Dr. Ken Holman is an anesthesiologist and physician executive at Regions Hospital and HealthPartners.
So it's no wonder that his relationship to the singing comes from the space of a scientist. He sets up the image of our ancestors from the beginning of time discovering that they were the only creatures that can make the range of sounds with their voices - but also have the ability to hear and appreciate music.
Ken - who would not allow me to call him "doc" - calls himself a passionate music "appreciator" and avid amateur musician. He has been singing tenor with the National Lutheran Choir for the past 20 years. He is certainly passionate and when he describes the experience of first being blown away by a pipe organ in a grand cathedral, you think for sure he is less scientist and more creative writer --- or hey, even radio host!
One of my favorite parts of this interview was that Ken introduced me to some new music including a thrilling setting of "O Clap Your Hands" by Ralph Vaughan Williams. I can say honestly that Ken's ability to be moved by music - and gush about it - matches my own. This is exceedingly exciting music that brings the words of the Psalms alive and makes us feel close to a higher power.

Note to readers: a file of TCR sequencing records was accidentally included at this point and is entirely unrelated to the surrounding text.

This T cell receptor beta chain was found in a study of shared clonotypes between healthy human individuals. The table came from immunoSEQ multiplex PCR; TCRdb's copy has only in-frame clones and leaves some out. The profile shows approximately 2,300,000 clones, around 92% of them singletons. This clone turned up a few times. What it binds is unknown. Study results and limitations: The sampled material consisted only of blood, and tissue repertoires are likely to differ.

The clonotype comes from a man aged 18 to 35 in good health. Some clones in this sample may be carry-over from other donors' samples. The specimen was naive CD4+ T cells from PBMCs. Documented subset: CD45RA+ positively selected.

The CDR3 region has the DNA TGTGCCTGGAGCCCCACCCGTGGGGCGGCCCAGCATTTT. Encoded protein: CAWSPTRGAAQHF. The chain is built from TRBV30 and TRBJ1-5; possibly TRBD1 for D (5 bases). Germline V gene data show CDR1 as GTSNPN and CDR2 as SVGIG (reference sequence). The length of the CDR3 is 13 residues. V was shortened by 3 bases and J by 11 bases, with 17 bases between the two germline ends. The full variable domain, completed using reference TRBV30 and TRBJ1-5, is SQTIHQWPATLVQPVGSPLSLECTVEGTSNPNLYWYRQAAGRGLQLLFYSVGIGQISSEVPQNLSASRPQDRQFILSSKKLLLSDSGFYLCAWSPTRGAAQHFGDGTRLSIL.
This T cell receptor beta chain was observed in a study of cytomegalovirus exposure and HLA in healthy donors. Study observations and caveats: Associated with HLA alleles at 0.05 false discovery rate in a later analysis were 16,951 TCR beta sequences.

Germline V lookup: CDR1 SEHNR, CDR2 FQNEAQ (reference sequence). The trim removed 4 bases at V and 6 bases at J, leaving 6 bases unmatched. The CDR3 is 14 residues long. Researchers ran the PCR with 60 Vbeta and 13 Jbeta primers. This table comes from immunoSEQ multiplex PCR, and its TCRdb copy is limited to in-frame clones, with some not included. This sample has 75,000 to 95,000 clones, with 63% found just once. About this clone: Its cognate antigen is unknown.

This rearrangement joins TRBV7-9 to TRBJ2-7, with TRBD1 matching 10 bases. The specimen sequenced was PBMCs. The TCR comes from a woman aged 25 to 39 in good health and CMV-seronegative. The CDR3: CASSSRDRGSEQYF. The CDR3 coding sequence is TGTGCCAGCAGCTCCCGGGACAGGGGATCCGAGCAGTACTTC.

There was one incredible moment in our chat when Ken describes a medical condition that British composer John Taverner lives with. It's deadly. A heart condition that will at some point - a point no one can predict - will simply stop his life. Living with that knowledge changes the way he approaches his life and work. You can hear it in one of his most remarkable pieces, The Song of Athene.
We finish with an excerpt from Beethoven's Ninth. Ken's description of a real human being - Beethoven - creating such spectacular music is spine-tingling.
Ken Holman's playlist:
Harold Arlen, Somwhere Over the Rainbow - Eva Cassidy
Charles Widor, Symphony in F: Toccata - Jeanne Demessieux
John Taverner, Song for Athene - National Lutheran Choir
Next week jazz singer Christine Rosholt is my guest. She says that when she listens to jazz on her iPod, it's work. But classical helps her get into a better space and she just lets the music wash over her.